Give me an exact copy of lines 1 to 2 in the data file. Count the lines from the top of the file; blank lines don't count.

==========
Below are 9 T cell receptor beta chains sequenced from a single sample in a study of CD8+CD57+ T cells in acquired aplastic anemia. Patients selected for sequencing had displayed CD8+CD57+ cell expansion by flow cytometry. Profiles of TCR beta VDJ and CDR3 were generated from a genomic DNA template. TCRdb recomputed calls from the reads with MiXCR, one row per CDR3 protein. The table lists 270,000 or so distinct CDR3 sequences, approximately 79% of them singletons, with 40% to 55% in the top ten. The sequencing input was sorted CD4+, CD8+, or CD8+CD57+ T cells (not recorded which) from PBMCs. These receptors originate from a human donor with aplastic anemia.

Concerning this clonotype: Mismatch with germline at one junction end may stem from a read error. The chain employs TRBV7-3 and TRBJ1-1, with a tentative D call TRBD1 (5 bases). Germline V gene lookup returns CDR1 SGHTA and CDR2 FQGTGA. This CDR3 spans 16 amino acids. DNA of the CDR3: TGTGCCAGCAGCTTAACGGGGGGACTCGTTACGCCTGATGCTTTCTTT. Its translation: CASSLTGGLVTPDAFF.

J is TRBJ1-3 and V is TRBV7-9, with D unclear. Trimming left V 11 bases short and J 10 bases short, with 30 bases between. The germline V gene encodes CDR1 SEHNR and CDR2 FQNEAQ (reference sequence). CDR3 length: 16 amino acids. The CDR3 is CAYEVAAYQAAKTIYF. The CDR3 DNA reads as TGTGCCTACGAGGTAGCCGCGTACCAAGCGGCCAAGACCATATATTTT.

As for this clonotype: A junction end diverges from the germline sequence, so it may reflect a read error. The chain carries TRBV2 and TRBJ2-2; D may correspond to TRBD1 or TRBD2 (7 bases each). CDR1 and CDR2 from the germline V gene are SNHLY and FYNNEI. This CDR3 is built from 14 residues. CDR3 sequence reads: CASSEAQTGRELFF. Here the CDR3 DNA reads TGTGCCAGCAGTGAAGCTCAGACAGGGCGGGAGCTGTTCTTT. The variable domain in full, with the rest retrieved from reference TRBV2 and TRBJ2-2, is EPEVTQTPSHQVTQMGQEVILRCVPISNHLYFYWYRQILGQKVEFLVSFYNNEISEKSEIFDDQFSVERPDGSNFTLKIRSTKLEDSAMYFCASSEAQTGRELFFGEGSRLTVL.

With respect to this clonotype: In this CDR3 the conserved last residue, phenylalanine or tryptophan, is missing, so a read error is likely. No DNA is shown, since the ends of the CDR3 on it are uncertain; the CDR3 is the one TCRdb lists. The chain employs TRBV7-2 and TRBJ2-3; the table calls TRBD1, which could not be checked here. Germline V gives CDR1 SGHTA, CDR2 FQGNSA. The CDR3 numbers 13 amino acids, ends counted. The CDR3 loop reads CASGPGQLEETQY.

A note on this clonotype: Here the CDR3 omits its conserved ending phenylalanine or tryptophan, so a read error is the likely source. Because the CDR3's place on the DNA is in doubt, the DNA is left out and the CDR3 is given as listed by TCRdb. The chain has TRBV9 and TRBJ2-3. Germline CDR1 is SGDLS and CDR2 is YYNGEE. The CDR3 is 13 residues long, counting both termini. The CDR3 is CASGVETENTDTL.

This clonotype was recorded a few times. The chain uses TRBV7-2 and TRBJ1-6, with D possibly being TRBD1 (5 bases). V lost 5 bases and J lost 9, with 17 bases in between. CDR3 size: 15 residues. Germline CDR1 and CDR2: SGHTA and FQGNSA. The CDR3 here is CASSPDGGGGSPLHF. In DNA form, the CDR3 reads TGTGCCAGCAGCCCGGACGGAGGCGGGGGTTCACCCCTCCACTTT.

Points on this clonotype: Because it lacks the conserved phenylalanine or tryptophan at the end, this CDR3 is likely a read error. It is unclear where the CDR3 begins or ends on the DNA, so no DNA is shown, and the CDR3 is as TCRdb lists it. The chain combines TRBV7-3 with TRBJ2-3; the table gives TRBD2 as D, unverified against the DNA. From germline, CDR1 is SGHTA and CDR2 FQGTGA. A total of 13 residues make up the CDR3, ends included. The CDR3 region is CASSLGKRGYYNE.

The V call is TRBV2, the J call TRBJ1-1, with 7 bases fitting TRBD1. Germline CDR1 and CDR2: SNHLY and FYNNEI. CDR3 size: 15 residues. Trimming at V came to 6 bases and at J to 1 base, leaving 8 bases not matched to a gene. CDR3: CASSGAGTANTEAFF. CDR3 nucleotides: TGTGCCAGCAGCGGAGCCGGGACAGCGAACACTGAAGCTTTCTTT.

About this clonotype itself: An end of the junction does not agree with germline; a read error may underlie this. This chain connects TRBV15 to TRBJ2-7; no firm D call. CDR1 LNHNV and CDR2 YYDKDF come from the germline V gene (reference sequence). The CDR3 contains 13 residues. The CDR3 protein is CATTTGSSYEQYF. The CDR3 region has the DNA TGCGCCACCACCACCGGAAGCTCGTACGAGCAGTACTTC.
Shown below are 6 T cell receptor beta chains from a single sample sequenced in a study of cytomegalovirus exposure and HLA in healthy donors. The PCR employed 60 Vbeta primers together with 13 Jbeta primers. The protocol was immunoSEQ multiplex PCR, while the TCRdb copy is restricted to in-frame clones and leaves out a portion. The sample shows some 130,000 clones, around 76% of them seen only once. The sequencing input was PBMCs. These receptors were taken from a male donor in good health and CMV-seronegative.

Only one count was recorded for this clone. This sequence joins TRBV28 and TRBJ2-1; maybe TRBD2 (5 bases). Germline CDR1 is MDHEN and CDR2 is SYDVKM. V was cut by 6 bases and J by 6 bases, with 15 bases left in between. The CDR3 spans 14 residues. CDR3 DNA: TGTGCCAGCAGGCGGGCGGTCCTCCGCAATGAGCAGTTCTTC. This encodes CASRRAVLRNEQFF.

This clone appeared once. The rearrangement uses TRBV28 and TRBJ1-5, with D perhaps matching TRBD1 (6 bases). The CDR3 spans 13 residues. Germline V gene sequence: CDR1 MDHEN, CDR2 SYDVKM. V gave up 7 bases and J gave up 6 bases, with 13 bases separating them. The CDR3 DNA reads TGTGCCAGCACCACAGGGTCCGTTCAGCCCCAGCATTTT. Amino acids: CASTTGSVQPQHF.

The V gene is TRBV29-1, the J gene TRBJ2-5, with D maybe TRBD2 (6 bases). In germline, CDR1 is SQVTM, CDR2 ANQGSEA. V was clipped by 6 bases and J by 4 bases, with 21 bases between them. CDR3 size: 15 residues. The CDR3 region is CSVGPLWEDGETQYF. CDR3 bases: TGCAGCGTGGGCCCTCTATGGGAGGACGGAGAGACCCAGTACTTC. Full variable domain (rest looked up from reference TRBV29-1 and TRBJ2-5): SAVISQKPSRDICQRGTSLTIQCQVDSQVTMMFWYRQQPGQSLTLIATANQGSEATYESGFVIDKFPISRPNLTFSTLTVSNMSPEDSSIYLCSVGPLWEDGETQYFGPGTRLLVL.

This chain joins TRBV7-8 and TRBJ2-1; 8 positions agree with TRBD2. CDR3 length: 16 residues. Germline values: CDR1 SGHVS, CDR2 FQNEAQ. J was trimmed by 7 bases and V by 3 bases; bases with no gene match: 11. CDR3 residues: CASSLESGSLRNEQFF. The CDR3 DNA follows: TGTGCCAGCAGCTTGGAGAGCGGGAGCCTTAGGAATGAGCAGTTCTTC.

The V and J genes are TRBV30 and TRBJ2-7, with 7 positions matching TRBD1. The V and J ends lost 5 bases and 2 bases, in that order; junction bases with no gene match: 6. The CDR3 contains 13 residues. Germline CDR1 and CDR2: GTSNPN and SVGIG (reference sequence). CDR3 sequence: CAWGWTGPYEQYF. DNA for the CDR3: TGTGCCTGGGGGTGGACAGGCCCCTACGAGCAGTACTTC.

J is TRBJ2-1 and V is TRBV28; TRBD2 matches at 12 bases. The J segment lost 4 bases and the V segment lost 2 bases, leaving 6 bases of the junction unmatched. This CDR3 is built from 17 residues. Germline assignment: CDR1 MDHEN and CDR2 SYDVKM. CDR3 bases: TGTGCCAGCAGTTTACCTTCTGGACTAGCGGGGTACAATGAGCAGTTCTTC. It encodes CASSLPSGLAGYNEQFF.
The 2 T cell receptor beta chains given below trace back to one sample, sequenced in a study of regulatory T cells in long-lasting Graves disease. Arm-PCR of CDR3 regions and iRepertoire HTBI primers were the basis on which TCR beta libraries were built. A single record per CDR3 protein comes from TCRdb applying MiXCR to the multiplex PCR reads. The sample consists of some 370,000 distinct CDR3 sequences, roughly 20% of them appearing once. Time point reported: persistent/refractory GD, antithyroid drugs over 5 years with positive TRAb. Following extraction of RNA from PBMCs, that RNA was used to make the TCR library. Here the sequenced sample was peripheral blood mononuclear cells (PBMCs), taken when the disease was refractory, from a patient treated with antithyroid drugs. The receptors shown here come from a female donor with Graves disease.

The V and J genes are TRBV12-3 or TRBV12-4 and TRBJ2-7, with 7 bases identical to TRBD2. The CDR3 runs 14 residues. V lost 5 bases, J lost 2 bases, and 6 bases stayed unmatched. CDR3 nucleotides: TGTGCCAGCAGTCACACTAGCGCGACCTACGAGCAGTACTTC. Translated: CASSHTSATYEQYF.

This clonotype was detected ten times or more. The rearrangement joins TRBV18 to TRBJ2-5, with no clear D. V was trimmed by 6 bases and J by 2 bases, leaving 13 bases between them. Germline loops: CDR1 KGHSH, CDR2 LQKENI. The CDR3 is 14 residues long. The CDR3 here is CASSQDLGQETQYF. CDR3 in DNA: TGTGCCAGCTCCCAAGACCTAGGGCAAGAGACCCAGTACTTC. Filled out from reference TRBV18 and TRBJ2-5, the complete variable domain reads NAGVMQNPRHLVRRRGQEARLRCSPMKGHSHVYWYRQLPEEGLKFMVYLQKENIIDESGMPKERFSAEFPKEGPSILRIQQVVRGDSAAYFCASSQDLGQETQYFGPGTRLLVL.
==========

Below are 9 T cell receptor beta chains sequenced from a single sample in a study of CD8+CD57+ T cells in acquired aplastic anemia. Patients selected for sequencing had displayed CD8+CD57+ cell expansion by flow cytometry. Profiles of TCR beta VDJ and CDR3 were generated from a genomic DNA template. TCRdb recomputed calls from the reads with MiXCR, one row per CDR3 protein. The table lists 270,000 or so distinct CDR3 sequences, approximately 79% of them singletons, with 40% to 55% in the top ten. The sequencing input was sorted CD4+, CD8+, or CD8+CD57+ T cells (not recorded which) from PBMCs. These receptors originate from a human donor with aplastic anemia.

Concerning this clonotype: Mismatch with germline at one junction end may stem from a read error. The chain employs TRBV7-3 and TRBJ1-1, with a tentative D call TRBD1 (5 bases). Germline V gene lookup returns CDR1 SGHTA and CDR2 FQGTGA. This CDR3 spans 16 amino acids. DNA of the CDR3: TGTGCCAGCAGCTTAACGGGGGGACTCGTTACGCCTGATGCTTTCTTT. Its translation: CASSLTGGLVTPDAFF.